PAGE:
While laying beside her husband and William Morris big-wig agent Jim Toth, Reese Witherspoon complained about the lack of substantial roles for women in Hollywood, and her husband pushed her to make a change. He reminded her that she loves to read, and she has a production company, and she’s perfectly capable of carving her own path. And that she did. What began with Wild, soon became Gone Girl and now . . . Big Little Lies — her best yet.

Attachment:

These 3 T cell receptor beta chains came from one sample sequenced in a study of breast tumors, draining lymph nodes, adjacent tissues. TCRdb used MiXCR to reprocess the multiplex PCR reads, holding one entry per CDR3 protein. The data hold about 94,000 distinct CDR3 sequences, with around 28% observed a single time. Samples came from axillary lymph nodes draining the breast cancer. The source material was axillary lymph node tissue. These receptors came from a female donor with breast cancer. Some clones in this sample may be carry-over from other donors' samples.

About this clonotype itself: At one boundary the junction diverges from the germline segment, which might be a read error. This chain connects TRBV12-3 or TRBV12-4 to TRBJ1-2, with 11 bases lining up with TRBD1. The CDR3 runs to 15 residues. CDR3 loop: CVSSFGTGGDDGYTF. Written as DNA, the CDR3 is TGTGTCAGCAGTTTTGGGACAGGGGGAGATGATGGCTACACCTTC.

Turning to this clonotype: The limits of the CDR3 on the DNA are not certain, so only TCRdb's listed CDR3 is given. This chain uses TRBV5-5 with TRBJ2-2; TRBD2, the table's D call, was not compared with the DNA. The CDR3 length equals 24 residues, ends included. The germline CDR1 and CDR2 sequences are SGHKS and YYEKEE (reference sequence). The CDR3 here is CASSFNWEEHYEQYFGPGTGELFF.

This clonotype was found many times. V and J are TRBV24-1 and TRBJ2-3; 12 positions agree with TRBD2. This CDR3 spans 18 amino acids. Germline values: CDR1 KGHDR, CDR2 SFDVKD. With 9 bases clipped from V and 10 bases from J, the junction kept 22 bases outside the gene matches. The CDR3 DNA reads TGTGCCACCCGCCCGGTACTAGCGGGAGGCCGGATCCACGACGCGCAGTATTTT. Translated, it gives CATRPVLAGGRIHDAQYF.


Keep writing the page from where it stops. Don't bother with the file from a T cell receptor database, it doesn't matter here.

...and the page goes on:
Big Little Lies proves something very powerful. Women are perfectly capable of leading the pack, and they can do it sans testosterone. In fact, though the men in the story have a minor contribution, they are mere pawns for their female players. Those players include, Reese Witherspoon, Nicole Kidman, Laura Dern, Shailene Woodley, and Zoe Saldana. Nicole plays Celeste, a victim of abuse at the hands of her husband, with whom she can’t seem to leave. Of all the performances, hers is by far the most nuanced, proving once again why Kidman deserves endless praise and also why movie actors should flee to television. Cinema isn’t the same, and this is the role of a lifetime. Reese Witherspoon plays Madeline, an all-too-perfect type A divorcee whose new husband found happiness with her zen-like opposite, and even a sweet new spouse and child of her own can’t contain the scorn. Laura Dern is at her best as Renata. Though Dern has less scenes, she steals them. Her mamma-bear insanity is deliciously alarming. Shailene plays Jane, and I can only imagine that it’s a play on her plain Jane performance. While her dull demeanor was likely intentional, I couldn’t help but think she was punching above her weight beside these powerhouses. Zoe Saldana was also understated as Bonnie, but unlike Shailene, she played well inside her lane.